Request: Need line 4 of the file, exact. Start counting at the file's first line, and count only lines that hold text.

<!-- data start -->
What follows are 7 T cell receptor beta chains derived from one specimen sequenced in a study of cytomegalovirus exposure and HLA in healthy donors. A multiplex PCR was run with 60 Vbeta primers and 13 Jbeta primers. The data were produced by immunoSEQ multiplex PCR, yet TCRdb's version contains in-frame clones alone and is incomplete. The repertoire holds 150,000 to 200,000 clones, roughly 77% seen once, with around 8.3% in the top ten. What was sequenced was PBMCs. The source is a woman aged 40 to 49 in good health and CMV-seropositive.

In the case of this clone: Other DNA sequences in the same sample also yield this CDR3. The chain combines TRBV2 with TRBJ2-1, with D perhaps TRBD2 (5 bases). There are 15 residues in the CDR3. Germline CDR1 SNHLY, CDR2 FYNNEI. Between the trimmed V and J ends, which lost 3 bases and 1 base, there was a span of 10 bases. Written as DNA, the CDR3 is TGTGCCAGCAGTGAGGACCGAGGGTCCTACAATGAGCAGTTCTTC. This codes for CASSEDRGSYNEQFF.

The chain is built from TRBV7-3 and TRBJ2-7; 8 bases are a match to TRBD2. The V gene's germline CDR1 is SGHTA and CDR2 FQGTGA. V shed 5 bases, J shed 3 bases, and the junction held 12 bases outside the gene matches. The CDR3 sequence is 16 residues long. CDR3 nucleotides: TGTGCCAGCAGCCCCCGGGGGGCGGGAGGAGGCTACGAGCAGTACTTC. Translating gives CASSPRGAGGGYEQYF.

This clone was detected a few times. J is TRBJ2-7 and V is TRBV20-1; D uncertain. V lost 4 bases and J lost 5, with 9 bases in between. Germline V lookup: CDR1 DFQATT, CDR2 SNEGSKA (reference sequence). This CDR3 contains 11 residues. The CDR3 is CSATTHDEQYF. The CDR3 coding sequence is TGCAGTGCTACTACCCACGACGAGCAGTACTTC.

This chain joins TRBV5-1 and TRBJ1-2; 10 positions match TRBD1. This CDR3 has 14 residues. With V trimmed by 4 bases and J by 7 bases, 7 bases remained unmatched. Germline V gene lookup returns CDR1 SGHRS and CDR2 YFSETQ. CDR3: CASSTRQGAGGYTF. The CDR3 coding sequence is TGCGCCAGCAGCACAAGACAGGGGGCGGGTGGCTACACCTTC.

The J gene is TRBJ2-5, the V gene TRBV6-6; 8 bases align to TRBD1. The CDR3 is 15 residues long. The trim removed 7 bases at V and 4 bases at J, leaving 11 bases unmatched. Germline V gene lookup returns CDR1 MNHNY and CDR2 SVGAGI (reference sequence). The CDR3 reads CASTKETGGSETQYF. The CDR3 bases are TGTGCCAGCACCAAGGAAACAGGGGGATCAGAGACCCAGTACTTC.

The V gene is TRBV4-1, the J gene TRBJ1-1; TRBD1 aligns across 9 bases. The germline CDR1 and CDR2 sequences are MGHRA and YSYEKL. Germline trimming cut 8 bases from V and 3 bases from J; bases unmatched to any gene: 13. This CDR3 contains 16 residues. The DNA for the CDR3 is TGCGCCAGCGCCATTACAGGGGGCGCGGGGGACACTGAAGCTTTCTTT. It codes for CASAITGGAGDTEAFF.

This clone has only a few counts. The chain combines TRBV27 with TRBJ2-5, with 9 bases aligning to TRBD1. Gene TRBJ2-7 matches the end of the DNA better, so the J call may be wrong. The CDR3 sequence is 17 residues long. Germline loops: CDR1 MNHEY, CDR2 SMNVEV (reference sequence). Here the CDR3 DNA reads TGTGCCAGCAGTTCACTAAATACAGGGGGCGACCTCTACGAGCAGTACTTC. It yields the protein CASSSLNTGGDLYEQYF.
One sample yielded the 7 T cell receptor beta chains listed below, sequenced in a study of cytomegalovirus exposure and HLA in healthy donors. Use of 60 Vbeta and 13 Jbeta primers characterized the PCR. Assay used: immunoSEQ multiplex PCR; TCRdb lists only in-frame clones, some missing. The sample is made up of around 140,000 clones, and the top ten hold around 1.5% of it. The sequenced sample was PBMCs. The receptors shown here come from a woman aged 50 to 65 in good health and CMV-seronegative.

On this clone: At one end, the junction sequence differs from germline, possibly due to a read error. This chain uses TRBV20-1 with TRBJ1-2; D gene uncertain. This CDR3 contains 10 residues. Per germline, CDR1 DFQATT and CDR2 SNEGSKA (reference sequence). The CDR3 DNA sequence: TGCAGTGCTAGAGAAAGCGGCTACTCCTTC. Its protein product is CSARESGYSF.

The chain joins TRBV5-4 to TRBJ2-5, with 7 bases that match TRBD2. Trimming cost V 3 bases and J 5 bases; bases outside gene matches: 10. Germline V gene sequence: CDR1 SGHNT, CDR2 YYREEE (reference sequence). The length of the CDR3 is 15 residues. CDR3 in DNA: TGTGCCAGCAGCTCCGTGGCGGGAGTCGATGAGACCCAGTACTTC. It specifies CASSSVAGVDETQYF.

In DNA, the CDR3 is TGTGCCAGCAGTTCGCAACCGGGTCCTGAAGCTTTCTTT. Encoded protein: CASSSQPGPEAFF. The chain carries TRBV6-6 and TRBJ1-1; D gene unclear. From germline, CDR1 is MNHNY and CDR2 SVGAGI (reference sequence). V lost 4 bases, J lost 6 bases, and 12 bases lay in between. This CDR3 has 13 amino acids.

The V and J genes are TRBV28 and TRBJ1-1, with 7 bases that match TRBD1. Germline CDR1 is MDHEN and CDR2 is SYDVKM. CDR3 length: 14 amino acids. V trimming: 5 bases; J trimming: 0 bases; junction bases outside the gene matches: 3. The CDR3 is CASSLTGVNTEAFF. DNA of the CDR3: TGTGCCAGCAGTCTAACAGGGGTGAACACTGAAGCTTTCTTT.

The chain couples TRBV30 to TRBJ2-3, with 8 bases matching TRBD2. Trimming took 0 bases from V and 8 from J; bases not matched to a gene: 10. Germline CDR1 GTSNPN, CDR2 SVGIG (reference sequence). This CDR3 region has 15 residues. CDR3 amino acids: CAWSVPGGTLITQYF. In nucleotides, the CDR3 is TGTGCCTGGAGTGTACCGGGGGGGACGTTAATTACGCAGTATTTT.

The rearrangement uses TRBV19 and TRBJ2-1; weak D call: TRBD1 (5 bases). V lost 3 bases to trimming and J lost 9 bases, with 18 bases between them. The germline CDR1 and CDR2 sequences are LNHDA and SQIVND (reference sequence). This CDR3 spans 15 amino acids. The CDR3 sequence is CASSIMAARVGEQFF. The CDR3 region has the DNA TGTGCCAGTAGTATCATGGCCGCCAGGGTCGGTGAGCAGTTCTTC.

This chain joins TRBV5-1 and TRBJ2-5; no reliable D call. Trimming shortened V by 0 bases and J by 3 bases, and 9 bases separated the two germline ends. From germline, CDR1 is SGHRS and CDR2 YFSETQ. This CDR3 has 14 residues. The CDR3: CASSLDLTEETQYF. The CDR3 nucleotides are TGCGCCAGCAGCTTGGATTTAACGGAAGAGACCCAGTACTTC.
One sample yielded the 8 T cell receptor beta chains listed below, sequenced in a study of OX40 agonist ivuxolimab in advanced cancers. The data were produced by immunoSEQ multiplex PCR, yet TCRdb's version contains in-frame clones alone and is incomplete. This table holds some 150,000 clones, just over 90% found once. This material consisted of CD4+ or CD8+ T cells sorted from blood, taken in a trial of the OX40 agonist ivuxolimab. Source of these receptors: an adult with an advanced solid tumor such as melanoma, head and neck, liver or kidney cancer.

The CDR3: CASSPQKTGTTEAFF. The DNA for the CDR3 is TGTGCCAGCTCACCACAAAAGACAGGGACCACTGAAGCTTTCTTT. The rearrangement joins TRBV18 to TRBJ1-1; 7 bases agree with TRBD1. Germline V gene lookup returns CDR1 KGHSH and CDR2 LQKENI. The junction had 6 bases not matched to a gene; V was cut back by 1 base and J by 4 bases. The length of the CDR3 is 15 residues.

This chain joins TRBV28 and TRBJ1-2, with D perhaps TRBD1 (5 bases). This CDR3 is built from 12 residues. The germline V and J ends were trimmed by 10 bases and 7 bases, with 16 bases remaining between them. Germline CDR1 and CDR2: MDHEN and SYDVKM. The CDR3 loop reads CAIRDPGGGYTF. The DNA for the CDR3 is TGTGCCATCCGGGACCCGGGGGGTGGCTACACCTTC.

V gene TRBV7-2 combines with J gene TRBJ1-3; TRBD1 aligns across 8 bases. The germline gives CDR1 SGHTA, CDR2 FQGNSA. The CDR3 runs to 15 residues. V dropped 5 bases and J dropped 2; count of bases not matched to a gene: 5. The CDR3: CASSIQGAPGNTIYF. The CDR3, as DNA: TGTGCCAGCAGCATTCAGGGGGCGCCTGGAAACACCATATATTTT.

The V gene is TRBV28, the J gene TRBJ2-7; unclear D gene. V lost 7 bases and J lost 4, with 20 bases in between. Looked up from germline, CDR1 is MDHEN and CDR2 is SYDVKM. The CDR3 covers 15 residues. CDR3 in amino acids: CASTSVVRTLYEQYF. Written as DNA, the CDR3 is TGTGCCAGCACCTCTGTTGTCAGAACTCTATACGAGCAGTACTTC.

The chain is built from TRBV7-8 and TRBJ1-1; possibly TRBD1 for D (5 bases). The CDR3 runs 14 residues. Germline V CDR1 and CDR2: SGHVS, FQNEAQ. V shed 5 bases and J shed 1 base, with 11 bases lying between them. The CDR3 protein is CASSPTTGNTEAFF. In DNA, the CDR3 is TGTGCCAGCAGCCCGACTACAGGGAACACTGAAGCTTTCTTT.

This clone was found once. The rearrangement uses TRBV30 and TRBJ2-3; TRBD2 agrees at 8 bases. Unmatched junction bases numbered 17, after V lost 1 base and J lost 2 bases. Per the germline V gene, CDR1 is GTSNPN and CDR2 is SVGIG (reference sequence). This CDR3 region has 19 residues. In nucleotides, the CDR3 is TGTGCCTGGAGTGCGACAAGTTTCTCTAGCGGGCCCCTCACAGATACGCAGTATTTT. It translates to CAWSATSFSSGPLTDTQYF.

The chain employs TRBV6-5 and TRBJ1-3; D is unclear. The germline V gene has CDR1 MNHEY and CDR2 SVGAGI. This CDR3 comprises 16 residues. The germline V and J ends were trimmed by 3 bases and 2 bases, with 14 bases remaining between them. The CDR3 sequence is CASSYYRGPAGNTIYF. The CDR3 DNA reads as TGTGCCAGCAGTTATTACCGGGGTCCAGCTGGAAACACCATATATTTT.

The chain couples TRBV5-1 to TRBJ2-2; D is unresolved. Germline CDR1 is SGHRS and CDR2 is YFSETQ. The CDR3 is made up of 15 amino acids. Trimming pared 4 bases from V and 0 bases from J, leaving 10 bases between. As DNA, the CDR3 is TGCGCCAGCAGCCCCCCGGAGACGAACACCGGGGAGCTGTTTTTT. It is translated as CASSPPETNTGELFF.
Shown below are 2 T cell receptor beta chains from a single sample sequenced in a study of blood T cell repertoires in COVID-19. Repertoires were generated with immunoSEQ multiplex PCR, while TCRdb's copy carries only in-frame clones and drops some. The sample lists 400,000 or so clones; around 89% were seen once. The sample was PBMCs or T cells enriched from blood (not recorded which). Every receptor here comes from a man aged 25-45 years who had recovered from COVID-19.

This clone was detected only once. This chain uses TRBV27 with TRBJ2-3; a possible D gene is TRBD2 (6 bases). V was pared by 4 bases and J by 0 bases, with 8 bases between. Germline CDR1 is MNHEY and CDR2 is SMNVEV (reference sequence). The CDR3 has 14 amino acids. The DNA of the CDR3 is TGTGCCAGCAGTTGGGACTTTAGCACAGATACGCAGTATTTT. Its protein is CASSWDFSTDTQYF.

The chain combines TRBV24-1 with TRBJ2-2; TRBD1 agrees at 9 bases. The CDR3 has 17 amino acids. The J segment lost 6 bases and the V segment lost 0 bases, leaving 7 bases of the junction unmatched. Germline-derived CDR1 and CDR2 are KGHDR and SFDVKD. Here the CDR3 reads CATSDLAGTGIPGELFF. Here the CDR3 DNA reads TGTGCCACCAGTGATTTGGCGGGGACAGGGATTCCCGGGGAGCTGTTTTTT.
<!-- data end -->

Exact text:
This clone was detected a few times. J is TRBJ2-7 and V is TRBV20-1; D uncertain. V lost 4 bases and J lost 5, with 9 bases in between. Germline V lookup: CDR1 DFQATT, CDR2 SNEGSKA (reference sequence). This CDR3 contains 11 residues. The CDR3 is CSATTHDEQYF. The CDR3 coding sequence is TGCAGTGCTACTACCCACGACGAGCAGTACTTC.